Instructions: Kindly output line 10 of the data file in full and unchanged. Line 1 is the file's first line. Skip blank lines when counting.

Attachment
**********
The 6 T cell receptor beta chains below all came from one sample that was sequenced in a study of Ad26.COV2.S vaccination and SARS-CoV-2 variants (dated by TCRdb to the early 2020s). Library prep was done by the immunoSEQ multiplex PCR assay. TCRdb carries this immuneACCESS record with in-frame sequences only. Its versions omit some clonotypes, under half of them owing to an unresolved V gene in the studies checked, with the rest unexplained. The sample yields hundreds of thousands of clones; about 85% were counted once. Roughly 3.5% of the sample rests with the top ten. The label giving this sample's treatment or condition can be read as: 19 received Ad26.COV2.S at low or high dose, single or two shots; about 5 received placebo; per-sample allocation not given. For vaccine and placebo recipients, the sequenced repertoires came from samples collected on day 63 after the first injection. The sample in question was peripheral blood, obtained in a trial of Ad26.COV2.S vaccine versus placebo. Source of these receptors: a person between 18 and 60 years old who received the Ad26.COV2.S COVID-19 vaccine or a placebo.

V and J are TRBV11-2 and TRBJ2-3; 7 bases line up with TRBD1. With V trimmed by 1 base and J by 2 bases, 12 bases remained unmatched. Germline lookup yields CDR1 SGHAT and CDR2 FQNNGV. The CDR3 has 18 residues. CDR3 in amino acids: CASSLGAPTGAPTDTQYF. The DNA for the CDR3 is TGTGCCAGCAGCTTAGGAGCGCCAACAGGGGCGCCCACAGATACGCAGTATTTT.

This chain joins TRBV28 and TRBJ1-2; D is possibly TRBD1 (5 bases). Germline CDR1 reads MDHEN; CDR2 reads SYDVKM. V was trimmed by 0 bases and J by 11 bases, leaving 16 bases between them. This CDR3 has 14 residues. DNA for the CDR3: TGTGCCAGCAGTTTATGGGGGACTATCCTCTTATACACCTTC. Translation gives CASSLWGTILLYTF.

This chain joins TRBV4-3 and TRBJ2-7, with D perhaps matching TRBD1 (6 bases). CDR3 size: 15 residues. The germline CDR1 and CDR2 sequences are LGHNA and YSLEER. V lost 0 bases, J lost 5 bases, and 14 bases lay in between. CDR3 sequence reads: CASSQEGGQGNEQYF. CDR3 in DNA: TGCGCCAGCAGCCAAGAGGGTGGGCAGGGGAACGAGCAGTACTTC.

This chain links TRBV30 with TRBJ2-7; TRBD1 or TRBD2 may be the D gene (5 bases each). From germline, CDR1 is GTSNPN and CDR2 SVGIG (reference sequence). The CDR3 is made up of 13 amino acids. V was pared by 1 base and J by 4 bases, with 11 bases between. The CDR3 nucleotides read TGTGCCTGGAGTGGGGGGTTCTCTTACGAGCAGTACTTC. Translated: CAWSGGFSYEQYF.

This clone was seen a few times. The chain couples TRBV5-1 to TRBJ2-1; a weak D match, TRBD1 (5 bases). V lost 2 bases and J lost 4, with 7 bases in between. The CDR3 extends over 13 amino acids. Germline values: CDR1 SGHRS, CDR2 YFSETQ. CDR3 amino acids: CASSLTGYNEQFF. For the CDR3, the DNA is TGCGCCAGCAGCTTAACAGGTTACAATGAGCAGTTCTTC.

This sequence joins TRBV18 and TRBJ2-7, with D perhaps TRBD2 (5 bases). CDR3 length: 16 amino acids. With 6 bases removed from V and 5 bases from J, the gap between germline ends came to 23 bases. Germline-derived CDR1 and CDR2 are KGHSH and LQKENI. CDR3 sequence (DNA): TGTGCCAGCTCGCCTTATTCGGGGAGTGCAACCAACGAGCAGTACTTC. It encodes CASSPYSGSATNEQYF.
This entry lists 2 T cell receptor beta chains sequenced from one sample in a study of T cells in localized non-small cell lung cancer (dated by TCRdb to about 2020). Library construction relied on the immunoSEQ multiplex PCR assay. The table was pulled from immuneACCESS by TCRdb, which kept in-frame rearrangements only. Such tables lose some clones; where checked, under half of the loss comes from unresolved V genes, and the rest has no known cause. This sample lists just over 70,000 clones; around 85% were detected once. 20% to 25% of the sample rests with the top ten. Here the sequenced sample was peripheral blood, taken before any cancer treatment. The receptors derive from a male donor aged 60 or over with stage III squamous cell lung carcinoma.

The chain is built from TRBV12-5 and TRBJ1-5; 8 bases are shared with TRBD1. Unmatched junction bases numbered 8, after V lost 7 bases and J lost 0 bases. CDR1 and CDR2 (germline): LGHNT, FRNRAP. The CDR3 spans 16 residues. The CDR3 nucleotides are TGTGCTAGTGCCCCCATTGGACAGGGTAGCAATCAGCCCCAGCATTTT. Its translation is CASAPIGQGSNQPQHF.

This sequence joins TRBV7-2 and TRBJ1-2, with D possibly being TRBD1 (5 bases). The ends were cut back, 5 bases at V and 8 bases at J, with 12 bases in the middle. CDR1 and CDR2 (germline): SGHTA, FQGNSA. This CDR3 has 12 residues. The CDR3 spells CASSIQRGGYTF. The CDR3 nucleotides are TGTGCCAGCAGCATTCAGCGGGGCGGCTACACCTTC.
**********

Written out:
This sequence joins TRBV7-2 and TRBJ1-2, with D possibly being TRBD1 (5 bases). The ends were cut back, 5 bases at V and 8 bases at J, with 12 bases in the middle. CDR1 and CDR2 (germline): SGHTA, FQGNSA. This CDR3 has 12 residues. The CDR3 spells CASSIQRGGYTF. The CDR3 nucleotides are TGTGCCAGCAGCATTCAGCGGGGCGGCTACACCTTC.